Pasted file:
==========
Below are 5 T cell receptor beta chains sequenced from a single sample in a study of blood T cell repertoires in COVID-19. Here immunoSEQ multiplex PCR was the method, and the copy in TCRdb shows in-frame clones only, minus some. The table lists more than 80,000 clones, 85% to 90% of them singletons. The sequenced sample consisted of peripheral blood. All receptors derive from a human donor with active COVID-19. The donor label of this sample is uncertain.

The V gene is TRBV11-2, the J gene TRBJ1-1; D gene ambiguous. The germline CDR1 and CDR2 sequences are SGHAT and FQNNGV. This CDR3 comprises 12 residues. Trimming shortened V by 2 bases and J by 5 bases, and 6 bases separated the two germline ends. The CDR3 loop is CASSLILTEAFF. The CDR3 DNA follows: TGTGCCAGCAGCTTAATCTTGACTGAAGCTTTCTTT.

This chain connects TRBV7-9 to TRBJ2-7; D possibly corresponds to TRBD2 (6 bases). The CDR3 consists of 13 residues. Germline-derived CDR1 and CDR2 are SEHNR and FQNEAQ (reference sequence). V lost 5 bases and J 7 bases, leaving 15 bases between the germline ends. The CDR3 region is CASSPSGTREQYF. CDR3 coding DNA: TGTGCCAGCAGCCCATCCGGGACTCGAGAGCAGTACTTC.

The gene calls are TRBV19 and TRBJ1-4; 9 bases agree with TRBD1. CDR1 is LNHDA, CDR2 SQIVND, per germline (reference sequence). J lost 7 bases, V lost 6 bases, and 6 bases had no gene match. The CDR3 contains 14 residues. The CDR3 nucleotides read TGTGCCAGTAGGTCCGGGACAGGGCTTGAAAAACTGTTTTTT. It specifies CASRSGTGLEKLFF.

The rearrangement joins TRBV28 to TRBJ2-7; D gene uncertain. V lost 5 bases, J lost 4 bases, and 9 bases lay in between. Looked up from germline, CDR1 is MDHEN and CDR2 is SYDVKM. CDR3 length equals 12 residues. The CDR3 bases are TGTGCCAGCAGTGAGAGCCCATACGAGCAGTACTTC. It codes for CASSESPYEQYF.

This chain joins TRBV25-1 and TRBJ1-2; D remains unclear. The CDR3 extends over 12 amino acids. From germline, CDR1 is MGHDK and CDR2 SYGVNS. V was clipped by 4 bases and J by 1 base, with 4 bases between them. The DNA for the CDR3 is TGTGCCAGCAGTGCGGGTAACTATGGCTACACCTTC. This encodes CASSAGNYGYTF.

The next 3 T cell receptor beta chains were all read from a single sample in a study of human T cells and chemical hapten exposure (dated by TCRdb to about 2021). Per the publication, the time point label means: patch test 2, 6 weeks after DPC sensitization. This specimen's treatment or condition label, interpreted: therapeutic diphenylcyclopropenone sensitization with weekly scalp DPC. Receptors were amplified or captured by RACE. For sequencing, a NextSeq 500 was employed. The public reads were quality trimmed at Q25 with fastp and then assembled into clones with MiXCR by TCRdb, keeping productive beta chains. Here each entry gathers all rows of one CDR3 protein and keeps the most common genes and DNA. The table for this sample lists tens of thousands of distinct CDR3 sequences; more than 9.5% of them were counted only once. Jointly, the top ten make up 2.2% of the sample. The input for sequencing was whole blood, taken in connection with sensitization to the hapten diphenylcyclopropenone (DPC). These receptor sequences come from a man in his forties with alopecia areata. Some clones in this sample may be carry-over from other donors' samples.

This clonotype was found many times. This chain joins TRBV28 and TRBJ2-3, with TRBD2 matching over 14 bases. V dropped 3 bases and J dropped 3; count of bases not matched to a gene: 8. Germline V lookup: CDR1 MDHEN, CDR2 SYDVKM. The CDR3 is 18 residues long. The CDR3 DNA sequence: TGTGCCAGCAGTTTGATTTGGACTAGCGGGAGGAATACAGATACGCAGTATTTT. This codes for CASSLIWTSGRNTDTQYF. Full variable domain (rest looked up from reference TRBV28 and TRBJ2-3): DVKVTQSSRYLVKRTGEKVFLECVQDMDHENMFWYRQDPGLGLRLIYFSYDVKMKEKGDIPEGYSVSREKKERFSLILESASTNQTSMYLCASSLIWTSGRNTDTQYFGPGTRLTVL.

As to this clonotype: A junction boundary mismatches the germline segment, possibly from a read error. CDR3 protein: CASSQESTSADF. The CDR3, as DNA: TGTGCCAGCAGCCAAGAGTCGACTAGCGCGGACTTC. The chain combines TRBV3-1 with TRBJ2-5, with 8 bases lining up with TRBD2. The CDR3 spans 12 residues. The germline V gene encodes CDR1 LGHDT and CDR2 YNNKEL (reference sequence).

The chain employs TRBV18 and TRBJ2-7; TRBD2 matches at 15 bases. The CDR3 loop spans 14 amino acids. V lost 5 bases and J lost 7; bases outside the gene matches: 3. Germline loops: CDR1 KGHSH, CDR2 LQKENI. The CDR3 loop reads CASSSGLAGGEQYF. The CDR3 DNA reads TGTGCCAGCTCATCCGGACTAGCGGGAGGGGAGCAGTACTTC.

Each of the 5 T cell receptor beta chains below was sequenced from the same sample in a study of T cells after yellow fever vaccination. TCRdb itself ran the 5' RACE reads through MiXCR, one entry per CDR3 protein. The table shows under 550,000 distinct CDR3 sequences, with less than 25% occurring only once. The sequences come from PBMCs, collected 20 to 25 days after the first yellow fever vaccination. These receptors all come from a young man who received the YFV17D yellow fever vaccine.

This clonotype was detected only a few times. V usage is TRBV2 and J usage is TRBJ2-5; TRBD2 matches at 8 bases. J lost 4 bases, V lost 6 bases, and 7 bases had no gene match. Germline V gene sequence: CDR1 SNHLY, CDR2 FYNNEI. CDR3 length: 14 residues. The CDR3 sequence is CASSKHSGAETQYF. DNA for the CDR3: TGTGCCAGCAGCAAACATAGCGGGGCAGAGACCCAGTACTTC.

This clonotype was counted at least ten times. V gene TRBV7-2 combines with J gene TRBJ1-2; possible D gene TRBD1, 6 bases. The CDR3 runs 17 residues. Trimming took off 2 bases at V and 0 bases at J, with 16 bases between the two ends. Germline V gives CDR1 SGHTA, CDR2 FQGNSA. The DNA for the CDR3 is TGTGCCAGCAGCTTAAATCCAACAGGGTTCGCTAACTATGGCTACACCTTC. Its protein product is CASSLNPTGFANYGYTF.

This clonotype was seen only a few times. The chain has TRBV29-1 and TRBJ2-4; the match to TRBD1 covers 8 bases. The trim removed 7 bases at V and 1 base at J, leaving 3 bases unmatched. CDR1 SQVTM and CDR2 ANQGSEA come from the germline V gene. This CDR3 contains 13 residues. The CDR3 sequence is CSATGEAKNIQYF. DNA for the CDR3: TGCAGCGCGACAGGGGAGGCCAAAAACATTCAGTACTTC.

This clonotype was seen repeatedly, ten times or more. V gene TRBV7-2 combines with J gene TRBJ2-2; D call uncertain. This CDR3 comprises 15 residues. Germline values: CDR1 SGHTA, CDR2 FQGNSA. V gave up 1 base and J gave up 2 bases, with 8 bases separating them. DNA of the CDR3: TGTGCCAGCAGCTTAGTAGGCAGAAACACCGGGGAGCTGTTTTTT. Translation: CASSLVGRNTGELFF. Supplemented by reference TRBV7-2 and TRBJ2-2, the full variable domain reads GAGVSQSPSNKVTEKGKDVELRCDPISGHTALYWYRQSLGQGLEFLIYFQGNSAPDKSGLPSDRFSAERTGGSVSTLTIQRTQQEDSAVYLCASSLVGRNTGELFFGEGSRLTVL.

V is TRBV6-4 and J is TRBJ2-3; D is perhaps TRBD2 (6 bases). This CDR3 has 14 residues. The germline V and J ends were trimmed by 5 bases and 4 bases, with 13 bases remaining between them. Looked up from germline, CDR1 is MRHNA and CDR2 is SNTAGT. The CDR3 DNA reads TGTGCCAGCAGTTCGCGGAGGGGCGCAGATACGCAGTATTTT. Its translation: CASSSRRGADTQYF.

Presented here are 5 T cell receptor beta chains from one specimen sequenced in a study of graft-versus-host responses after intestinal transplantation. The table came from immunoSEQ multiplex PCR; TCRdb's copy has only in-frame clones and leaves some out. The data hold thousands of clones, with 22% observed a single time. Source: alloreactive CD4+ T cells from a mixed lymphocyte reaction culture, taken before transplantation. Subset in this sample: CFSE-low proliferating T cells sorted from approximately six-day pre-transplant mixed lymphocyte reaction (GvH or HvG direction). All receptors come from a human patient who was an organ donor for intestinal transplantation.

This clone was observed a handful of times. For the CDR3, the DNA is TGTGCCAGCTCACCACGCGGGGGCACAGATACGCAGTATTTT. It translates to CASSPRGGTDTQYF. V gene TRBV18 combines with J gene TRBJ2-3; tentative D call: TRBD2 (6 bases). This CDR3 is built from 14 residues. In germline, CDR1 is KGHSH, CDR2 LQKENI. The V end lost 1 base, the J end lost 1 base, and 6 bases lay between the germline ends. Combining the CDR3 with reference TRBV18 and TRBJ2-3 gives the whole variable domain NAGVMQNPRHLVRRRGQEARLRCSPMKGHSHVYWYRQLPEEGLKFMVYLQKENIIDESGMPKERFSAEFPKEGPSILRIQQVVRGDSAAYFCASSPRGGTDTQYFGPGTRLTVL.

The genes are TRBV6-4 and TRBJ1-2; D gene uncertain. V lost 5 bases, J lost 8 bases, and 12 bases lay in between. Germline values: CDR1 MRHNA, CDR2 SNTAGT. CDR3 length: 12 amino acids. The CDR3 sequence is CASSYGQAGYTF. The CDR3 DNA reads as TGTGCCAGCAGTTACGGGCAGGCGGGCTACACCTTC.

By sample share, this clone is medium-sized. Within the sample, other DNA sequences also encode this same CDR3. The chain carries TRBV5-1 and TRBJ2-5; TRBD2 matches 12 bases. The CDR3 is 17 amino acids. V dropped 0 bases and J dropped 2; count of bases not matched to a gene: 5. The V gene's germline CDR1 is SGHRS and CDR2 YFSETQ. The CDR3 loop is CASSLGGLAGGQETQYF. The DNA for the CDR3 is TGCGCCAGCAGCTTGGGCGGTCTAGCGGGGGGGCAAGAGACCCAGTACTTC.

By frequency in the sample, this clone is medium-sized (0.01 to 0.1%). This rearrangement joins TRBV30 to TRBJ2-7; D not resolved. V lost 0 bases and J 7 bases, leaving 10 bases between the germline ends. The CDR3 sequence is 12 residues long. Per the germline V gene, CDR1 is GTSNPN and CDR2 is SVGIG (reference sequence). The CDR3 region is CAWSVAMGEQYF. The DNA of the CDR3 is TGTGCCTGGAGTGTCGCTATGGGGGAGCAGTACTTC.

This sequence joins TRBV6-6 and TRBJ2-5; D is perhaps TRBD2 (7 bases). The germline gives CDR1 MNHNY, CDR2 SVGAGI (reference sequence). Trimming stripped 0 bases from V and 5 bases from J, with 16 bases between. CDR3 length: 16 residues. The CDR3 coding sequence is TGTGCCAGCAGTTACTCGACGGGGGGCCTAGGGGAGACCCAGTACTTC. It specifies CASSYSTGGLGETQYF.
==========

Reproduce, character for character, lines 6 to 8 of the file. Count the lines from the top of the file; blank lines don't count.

This chain joins TRBV25-1 and TRBJ1-2; D remains unclear. The CDR3 extends over 12 amino acids. From germline, CDR1 is MGHDK and CDR2 SYGVNS. V was clipped by 4 bases and J by 1 base, with 4 bases between them. The DNA for the CDR3 is TGTGCCAGCAGTGCGGGTAACTATGGCTACACCTTC. This encodes CASSAGNYGYTF.

The next 3 T cell receptor beta chains were all read from a single sample in a study of human T cells and chemical hapten exposure (dated by TCRdb to about 2021). Per the publication, the time point label means: patch test 2, 6 weeks after DPC sensitization. This specimen's treatment or condition label, interpreted: therapeutic diphenylcyclopropenone sensitization with weekly scalp DPC. Receptors were amplified or captured by RACE. For sequencing, a NextSeq 500 was employed. The public reads were quality trimmed at Q25 with fastp and then assembled into clones with MiXCR by TCRdb, keeping productive beta chains. Here each entry gathers all rows of one CDR3 protein and keeps the most common genes and DNA. The table for this sample lists tens of thousands of distinct CDR3 sequences; more than 9.5% of them were counted only once. Jointly, the top ten make up 2.2% of the sample. The input for sequencing was whole blood, taken in connection with sensitization to the hapten diphenylcyclopropenone (DPC). These receptor sequences come from a man in his forties with alopecia areata. Some clones in this sample may be carry-over from other donors' samples.

This clonotype was found many times. This chain joins TRBV28 and TRBJ2-3, with TRBD2 matching over 14 bases. V dropped 3 bases and J dropped 3; count of bases not matched to a gene: 8. Germline V lookup: CDR1 MDHEN, CDR2 SYDVKM. The CDR3 is 18 residues long. The CDR3 DNA sequence: TGTGCCAGCAGTTTGATTTGGACTAGCGGGAGGAATACAGATACGCAGTATTTT. This codes for CASSLIWTSGRNTDTQYF. Full variable domain (rest looked up from reference TRBV28 and TRBJ2-3): DVKVTQSSRYLVKRTGEKVFLECVQDMDHENMFWYRQDPGLGLRLIYFSYDVKMKEKGDIPEGYSVSREKKERFSLILESASTNQTSMYLCASSLIWTSGRNTDTQYFGPGTRLTVL.